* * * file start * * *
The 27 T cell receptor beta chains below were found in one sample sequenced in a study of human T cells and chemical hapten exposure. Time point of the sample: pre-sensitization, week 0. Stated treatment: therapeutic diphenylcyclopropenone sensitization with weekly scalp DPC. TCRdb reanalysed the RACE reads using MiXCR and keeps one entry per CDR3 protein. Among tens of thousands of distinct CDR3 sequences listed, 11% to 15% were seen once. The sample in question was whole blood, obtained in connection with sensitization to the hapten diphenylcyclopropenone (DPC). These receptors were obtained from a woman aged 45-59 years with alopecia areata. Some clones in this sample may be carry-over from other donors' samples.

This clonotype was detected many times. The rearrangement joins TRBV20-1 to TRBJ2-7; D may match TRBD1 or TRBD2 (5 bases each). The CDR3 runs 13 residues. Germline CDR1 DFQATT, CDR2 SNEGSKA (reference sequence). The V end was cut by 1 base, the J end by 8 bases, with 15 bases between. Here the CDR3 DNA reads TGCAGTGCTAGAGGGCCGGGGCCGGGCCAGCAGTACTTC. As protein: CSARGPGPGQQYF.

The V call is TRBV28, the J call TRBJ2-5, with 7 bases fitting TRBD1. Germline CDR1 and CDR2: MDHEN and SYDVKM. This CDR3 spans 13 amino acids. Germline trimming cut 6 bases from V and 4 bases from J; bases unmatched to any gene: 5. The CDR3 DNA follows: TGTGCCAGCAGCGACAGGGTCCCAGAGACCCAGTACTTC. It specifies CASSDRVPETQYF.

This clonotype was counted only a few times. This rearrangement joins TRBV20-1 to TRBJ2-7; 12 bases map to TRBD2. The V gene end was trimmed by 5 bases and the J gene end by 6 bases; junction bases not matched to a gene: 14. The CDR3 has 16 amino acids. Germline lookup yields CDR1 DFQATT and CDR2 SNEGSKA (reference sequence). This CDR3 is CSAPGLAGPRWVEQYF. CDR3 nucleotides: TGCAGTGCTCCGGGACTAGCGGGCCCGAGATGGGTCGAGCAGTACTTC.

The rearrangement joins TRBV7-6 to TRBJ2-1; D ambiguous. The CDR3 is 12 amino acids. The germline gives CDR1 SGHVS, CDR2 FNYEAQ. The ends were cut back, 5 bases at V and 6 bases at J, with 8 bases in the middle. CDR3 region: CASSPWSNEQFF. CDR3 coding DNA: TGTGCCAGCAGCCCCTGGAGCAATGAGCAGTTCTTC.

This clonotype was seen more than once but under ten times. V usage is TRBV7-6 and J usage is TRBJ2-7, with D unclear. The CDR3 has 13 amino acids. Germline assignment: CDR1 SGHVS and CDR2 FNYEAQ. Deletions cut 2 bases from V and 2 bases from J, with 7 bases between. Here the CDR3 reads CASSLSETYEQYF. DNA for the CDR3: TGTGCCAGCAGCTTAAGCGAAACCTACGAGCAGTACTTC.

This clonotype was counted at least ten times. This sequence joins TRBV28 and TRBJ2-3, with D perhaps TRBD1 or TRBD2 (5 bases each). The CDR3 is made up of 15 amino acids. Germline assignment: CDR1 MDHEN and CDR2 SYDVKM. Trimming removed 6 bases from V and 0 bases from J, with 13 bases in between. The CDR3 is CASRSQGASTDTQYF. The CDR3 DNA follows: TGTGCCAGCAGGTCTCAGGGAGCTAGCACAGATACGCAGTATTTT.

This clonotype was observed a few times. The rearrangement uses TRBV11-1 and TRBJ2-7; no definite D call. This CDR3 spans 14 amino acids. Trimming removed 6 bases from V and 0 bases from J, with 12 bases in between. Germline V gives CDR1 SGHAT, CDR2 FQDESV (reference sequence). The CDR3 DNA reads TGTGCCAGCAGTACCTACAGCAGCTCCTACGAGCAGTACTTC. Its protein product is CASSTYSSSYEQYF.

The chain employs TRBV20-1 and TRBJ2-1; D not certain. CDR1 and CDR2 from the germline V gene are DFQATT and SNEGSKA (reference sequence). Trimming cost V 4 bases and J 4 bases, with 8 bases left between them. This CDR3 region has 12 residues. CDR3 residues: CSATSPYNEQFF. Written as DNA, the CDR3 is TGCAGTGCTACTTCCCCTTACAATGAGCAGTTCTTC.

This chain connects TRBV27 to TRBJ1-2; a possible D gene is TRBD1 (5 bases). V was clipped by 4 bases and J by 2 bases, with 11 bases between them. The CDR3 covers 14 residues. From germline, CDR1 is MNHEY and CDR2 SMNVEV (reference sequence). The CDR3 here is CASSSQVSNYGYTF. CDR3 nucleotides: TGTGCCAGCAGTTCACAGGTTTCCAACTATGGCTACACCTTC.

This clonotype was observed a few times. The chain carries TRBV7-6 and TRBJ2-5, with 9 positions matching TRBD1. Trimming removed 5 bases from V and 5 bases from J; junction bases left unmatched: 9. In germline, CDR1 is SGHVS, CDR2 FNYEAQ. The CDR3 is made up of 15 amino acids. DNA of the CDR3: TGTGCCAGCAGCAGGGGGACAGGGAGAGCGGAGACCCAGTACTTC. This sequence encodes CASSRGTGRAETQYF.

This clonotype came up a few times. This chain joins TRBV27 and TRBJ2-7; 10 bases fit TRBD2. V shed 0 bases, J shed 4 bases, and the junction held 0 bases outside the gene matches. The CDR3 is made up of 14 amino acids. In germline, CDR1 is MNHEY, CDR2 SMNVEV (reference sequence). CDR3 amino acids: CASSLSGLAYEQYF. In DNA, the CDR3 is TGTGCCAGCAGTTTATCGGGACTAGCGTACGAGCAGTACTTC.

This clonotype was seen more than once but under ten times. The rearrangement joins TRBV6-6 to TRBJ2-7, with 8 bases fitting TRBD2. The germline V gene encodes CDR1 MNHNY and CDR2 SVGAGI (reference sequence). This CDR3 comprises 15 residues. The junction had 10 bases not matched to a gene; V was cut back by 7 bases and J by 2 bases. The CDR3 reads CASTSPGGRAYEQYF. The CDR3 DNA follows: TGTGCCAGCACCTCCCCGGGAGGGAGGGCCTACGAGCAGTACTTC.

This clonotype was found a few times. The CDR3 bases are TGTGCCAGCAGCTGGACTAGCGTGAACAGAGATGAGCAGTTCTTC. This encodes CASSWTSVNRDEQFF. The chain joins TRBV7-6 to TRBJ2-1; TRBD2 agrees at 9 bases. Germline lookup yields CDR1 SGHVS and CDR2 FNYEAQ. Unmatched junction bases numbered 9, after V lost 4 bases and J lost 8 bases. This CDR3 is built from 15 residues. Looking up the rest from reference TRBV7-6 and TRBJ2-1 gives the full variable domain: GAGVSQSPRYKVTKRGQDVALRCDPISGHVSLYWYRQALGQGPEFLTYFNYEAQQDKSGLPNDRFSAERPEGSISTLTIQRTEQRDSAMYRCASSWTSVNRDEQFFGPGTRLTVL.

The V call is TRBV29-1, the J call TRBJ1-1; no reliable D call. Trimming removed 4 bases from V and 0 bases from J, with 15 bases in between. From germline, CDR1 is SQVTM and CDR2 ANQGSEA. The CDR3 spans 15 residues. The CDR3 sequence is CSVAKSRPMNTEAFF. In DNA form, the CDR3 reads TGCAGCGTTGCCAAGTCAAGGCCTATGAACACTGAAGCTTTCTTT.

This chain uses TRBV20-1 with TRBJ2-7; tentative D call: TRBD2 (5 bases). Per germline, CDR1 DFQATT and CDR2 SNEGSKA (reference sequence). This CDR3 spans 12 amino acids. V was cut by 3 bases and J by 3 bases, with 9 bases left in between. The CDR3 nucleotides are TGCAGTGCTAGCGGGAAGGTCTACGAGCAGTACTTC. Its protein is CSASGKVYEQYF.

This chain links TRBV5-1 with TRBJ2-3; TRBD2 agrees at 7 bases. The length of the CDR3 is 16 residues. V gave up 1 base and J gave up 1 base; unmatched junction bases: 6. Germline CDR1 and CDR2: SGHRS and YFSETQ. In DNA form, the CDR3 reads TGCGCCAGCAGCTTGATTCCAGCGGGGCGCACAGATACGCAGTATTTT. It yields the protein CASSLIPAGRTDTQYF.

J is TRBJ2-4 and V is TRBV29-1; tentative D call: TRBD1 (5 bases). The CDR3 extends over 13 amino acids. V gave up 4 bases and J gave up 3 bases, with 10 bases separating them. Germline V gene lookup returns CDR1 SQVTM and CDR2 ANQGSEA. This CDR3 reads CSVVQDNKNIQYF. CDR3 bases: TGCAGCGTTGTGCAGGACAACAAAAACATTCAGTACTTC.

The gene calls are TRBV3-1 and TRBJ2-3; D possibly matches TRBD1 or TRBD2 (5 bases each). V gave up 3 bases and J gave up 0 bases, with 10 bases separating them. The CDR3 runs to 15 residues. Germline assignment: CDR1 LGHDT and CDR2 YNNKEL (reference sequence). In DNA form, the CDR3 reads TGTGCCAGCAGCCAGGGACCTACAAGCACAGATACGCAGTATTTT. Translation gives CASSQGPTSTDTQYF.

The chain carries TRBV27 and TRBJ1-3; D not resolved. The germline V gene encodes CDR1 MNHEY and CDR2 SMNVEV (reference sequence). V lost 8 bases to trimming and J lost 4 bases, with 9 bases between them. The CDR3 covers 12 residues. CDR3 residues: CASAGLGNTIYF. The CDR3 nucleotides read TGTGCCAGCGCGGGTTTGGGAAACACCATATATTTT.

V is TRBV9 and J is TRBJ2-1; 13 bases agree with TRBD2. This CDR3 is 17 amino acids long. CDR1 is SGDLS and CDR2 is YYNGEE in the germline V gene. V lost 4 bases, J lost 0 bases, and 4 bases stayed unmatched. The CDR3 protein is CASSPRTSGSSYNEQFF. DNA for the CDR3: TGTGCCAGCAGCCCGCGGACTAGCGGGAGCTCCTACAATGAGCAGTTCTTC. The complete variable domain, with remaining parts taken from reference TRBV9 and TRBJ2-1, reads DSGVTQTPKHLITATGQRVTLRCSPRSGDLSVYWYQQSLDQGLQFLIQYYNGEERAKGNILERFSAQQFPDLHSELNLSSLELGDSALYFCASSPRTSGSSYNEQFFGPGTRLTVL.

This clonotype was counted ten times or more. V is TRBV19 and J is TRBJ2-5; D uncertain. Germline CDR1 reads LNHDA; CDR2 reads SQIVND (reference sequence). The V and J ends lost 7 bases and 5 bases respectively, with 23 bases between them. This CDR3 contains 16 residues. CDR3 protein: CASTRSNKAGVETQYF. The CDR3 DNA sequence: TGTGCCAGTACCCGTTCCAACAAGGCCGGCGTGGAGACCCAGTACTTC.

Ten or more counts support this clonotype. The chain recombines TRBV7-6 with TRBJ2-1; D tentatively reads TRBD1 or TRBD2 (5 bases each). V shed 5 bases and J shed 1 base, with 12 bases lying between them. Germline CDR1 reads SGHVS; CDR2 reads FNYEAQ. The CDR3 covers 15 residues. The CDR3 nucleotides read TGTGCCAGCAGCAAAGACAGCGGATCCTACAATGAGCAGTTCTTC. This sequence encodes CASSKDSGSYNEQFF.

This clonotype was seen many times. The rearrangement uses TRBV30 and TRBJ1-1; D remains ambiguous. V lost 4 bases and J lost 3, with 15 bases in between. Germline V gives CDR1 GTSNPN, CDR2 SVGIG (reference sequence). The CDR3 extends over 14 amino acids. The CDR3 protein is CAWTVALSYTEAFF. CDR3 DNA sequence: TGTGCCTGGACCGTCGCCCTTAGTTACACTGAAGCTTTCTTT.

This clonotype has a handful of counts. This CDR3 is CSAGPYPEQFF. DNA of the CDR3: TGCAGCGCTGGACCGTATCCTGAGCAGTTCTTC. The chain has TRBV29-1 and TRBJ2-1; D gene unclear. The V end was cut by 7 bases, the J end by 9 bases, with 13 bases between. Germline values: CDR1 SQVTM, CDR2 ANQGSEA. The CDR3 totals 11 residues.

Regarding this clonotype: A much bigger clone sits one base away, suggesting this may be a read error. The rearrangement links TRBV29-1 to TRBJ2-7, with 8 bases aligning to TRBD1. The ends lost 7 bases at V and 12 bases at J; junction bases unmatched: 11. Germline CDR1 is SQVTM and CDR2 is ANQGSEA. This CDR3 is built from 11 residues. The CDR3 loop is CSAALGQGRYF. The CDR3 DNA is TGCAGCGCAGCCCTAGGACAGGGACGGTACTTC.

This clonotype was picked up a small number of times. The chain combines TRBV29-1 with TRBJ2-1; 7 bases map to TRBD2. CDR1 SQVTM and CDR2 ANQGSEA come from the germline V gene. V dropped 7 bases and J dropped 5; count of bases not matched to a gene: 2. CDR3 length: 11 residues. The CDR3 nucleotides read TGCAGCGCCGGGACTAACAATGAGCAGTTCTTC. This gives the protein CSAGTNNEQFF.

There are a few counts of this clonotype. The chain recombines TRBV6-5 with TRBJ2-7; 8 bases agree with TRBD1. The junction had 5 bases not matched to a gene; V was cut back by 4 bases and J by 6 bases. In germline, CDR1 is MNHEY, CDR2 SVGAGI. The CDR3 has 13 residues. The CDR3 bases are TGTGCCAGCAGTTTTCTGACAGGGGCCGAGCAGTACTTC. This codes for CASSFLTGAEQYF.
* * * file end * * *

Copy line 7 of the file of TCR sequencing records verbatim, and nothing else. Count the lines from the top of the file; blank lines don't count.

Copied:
This clonotype was counted at least ten times. This sequence joins TRBV28 and TRBJ2-3, with D perhaps TRBD1 or TRBD2 (5 bases each). The CDR3 is made up of 15 amino acids. Germline assignment: CDR1 MDHEN and CDR2 SYDVKM. Trimming removed 6 bases from V and 0 bases from J, with 13 bases in between. The CDR3 is CASRSQGASTDTQYF. The CDR3 DNA follows: TGTGCCAGCAGGTCTCAGGGAGCTAGCACAGATACGCAGTATTTT.